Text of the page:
James Joyner is a Security Studies professor at Marine Corps University's Command and Staff College and a nonresident senior fellow at the Scowcroft Center for Strategy and Security at the Atlantic Council. He's a former Army officer and Desert Storm vet. Views expressed here are his own. Follow James on Twitter @DrJJoyner.

Comments

  1. Pylon says:

    I just can’t agree. Impeachment is a political process, whether intended to be or not. We’ve seen as much, both from its use and its non-use. As such, it is an ineffective tool to curb executive misdeeds. An apolitical remedy is needed.

    The “distraction” argument is not proven out in practice either. What’s more distracting – a political impeachment circus involving both the House and Senate along with the executive, or a criminal investigation by proper independent authorities? I’d say the former.

    Removal from office is also not an effective consequence for illegal activities. It really does nothing to satisfy the three aims of legal penalty for crimes – rehabilitation, retribution and deterrence.

    With respect to the legality of such a statute, I very much question the notion that the Constitution forbids prosecution of a president in any event. The DOJ memo seems pretty unpersuasive to me. At least a judge would have to decide about constitutional issues though.

  2. To the extent that the argument that a sitting President cannot be indicted is based in the Constitution, a Federal law to the contrary (assuming it ever became law) would arguably be unconstitutional if the courts agreed with the conclusion of the Justice Department, reached both during the Nixon and Clinton scandals, that the basis for the idea that a sitting President can’t be indicted while in office is based on the Constitution itself.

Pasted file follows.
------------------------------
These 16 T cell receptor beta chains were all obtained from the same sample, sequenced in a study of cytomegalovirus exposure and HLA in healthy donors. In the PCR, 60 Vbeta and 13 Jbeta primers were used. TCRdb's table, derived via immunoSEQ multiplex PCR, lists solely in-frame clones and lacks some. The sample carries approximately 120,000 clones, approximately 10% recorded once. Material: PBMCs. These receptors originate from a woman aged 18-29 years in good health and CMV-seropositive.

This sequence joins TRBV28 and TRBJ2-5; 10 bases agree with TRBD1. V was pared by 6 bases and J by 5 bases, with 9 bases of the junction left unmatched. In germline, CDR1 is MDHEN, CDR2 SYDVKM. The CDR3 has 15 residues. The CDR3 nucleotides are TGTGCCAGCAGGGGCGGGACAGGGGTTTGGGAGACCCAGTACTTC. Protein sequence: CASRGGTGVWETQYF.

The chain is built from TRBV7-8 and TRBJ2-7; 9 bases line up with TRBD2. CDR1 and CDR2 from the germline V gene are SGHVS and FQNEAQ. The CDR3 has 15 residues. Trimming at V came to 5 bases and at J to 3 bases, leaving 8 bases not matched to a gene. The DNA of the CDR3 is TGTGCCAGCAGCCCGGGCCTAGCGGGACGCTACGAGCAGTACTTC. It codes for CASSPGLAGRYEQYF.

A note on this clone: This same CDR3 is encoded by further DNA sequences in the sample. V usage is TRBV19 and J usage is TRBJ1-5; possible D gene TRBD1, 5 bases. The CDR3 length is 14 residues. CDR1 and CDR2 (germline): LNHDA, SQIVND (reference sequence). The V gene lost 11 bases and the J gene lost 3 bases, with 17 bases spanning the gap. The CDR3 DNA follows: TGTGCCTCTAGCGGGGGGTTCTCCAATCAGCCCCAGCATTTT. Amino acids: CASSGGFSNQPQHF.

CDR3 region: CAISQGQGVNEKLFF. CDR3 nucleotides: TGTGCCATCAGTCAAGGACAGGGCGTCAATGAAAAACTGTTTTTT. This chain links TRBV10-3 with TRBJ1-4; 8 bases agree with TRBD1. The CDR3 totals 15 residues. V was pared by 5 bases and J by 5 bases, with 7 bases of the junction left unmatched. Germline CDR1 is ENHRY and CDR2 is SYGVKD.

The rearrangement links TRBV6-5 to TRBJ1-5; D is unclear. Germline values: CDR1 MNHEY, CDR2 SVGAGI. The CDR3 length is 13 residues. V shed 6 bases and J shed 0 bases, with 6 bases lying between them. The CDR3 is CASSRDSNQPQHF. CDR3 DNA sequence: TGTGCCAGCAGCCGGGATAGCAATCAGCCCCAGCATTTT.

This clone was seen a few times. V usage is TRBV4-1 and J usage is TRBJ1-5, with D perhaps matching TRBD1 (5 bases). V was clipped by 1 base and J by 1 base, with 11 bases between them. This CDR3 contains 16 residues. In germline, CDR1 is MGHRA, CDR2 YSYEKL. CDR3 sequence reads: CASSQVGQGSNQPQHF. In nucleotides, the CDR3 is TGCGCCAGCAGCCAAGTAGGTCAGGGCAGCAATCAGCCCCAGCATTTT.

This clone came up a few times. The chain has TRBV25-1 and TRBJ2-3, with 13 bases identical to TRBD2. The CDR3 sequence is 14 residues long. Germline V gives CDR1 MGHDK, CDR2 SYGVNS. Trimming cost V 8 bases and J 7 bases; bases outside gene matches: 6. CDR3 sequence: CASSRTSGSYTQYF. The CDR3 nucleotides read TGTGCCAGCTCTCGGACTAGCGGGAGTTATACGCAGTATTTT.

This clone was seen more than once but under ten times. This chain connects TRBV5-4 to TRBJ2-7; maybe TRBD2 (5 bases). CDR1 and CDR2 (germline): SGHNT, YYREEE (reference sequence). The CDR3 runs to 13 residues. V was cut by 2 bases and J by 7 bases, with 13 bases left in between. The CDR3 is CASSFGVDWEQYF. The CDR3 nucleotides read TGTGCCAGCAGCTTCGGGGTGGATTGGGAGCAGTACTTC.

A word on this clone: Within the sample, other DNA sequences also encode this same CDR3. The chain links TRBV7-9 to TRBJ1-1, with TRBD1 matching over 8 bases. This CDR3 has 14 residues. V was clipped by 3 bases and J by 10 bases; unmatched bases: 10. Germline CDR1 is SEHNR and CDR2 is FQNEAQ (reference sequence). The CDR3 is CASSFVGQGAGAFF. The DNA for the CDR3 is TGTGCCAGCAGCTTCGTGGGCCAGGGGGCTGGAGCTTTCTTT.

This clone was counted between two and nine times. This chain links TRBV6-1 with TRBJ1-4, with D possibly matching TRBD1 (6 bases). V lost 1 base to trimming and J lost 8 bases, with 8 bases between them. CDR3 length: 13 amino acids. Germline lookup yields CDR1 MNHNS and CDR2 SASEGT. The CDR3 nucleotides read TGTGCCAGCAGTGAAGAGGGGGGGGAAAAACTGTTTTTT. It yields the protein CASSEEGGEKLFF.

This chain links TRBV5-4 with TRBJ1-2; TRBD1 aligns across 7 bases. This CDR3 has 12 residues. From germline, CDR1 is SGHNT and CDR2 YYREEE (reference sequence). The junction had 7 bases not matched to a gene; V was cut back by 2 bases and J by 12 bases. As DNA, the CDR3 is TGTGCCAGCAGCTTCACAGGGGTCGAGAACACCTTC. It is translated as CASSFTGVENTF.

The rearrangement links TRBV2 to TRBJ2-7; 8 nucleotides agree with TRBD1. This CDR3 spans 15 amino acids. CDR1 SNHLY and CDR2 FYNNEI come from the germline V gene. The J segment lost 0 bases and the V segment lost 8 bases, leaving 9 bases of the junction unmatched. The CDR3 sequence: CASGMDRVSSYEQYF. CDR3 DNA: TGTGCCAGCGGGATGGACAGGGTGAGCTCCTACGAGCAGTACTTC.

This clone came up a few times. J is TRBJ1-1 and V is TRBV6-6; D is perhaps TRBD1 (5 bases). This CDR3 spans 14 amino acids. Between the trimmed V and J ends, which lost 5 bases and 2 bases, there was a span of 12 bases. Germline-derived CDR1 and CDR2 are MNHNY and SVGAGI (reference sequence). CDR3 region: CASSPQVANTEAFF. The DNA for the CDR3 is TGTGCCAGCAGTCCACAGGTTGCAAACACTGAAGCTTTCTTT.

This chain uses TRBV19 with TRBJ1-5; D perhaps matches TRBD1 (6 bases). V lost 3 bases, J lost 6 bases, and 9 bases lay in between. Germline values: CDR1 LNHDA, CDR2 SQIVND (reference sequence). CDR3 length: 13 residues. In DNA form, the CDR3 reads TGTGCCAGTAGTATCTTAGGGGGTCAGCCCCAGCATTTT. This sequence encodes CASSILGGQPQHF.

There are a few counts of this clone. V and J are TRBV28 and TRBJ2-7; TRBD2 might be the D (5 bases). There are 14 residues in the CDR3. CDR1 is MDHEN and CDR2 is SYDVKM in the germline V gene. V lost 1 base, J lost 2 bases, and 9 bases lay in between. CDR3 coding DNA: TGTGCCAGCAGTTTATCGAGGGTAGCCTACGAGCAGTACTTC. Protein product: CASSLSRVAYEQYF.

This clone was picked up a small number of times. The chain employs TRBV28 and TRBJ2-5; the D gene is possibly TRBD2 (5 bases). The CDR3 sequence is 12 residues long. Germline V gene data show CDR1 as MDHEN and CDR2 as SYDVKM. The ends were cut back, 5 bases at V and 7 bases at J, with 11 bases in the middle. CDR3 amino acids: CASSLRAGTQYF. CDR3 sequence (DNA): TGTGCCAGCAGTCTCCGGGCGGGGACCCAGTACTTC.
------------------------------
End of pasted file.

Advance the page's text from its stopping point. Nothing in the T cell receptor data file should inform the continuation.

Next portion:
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  3. @Pylon:

    Your argument is flawed because impeachment by the House and “trial” in the Senate are not the same as a criminal trial in Federal or state court. The rules are entirely different — indeed, there are no set rules for either procedure — and the Constitution makes clear that conviction by the Senate does not establish a precedent for future criminal proceedings. That means that a President could be impeached by the House, removed by the Senate, and yet ultimately acquitted in a subsequent criminal trial. All on the same charges.

    That’s because impeachment and removal are indeed political.

  4. The problem is that given the clearly high bar for impeachment and removal, especially in an era of polarized politics (an era I do not see ending any time soon) and the lack of a shared media environment, I am not sure (apart from video of an obvious crime–and I mean super obvious), I am not sure what could result in impeachment and removal.

    We also don’t have any stomach for prosecuting former presidents (see, e.g., Nixon).

    Does anyone think Individual 1 is going to be prosecuted for campaign finance violations once he is out of office?

    So, are we not a point at which presidents are essentially above the law as a practical matter?

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  5. Stormy Dragon says:

    Shorter Joyner: we can’t punish this president for committing crimes, because then we’d have to punish every president who committed crimes.

  6. Stormy Dragon says:

    we can’t have the President held hostage by every glory-seeking prosecutor in the land

    Kind of like how glory-seeking prosecutors are constantly indicting every single member of the House and Senate. Oh wait, they’re not, because this is a complete bullshit thing you made up to justify your moral cowardice.

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  7. michael reynolds says:

    @Stormy Dragon:
    Hear, hear!

  8. michael reynolds says:

    Here’s what James and Doug don’t seem to get: rules are like walls. Once someone has found a hole in the wall, the rule no longer matters. Trump has found all the holes. So falling back on, ‘well, we got this wall,’ is just can-kicking and avoidance.

    A way has been found around the rules. The system meant to protect us has failed. Impeachment effectively no longer exists as a remedy. We are unprotected from a tyrant. We are unprotected from a reckless fool. Unprotected from a traitor.

    The system does not work.

    Take that on-board, @James and @Doug, and tell us what better way there is to protect the rule of law. Because if you just point back to the walls that are already flat on the ground, I don’t anyone is going to take you seriously.

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  9. Kit says: